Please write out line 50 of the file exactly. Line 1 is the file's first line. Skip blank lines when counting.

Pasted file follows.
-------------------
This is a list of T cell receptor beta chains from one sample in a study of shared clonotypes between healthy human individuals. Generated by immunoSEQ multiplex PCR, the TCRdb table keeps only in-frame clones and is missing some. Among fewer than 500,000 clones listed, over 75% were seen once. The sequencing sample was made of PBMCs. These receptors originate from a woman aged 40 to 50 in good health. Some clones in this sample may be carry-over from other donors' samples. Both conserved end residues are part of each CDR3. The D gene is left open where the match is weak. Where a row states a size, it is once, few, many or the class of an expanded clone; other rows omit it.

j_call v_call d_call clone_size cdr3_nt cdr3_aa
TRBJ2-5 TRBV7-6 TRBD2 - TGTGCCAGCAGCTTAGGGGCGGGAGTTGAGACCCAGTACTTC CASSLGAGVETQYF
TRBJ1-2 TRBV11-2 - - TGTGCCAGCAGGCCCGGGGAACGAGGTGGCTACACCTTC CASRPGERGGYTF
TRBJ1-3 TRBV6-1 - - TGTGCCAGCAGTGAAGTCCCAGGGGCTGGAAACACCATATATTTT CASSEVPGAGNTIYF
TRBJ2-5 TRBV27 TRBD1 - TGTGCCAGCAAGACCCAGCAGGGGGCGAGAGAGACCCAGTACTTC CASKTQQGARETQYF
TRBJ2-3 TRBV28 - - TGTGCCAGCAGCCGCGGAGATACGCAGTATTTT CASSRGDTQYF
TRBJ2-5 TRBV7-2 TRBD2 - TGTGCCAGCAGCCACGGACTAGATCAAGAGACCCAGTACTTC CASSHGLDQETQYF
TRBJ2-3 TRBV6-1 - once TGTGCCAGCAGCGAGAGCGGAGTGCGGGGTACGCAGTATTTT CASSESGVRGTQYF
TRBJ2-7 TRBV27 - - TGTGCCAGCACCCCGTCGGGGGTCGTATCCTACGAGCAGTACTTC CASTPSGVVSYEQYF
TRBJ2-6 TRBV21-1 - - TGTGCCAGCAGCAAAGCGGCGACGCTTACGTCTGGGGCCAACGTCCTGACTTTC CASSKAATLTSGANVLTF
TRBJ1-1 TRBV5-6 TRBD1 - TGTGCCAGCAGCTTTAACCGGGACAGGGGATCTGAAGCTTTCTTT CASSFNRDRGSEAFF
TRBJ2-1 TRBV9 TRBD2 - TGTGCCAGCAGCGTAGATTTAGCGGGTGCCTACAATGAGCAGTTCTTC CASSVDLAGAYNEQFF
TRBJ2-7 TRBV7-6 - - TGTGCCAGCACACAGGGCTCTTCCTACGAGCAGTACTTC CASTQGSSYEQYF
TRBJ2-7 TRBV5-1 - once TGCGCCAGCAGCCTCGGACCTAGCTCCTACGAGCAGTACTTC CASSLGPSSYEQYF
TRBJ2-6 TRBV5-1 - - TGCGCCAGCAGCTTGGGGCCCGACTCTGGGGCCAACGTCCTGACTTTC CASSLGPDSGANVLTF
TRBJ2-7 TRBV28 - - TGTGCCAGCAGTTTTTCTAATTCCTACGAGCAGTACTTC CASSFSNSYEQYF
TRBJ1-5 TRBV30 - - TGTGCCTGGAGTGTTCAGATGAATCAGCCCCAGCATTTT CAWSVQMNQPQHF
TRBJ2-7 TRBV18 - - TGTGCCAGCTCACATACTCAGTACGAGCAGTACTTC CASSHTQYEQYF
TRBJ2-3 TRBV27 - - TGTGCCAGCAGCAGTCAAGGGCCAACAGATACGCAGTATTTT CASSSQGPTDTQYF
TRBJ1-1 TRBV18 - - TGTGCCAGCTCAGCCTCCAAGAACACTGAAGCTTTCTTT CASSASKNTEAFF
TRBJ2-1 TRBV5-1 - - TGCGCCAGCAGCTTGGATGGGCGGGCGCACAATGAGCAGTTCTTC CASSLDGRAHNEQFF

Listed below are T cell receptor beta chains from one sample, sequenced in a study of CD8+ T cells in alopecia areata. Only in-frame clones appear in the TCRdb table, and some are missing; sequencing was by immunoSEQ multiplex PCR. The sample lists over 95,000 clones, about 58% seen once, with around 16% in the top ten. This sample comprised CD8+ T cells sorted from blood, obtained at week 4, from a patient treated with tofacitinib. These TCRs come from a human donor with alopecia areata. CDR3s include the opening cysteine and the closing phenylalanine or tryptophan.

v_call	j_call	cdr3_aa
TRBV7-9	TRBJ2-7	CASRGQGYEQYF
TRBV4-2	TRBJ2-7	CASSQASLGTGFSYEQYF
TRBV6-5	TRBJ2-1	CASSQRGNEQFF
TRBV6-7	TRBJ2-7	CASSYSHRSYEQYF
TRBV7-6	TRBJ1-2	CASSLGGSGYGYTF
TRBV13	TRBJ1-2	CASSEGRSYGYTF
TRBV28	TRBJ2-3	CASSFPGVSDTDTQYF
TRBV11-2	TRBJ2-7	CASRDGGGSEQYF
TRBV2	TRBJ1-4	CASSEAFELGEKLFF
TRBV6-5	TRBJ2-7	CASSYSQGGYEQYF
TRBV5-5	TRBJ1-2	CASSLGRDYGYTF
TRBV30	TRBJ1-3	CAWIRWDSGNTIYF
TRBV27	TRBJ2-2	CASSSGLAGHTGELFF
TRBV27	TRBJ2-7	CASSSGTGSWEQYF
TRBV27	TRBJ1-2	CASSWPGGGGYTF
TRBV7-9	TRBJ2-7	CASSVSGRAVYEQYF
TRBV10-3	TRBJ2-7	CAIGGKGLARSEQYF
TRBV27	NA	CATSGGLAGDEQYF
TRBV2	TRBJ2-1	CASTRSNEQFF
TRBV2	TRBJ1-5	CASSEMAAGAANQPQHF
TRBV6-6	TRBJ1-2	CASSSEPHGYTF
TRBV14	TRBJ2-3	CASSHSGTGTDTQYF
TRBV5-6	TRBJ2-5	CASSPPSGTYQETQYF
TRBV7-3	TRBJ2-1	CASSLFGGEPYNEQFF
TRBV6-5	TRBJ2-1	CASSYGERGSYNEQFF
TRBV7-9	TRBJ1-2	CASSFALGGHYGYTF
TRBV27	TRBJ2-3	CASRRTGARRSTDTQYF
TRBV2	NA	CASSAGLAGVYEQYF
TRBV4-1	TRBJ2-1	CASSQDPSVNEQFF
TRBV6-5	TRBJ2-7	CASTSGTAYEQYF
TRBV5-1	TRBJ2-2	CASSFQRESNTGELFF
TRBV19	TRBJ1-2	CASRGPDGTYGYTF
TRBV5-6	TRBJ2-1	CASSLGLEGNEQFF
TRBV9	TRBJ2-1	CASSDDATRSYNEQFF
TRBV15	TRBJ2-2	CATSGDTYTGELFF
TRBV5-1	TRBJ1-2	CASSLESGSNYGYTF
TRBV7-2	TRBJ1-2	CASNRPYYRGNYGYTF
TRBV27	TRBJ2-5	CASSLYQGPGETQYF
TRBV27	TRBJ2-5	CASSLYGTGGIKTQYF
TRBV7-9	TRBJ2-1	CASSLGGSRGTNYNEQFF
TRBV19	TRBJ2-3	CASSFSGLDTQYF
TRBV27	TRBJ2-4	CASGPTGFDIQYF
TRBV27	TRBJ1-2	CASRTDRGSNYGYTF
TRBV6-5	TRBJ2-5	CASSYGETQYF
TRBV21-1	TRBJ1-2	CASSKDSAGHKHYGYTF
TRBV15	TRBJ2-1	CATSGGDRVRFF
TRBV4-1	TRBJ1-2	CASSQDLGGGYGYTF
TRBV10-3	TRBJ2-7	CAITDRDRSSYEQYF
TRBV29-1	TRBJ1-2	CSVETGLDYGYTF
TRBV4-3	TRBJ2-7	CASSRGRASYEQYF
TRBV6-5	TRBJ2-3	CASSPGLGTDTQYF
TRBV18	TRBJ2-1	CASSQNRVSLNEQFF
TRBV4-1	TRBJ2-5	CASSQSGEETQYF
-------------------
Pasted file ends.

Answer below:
TRBV7-9	TRBJ1-2	CASSFALGGHYGYTF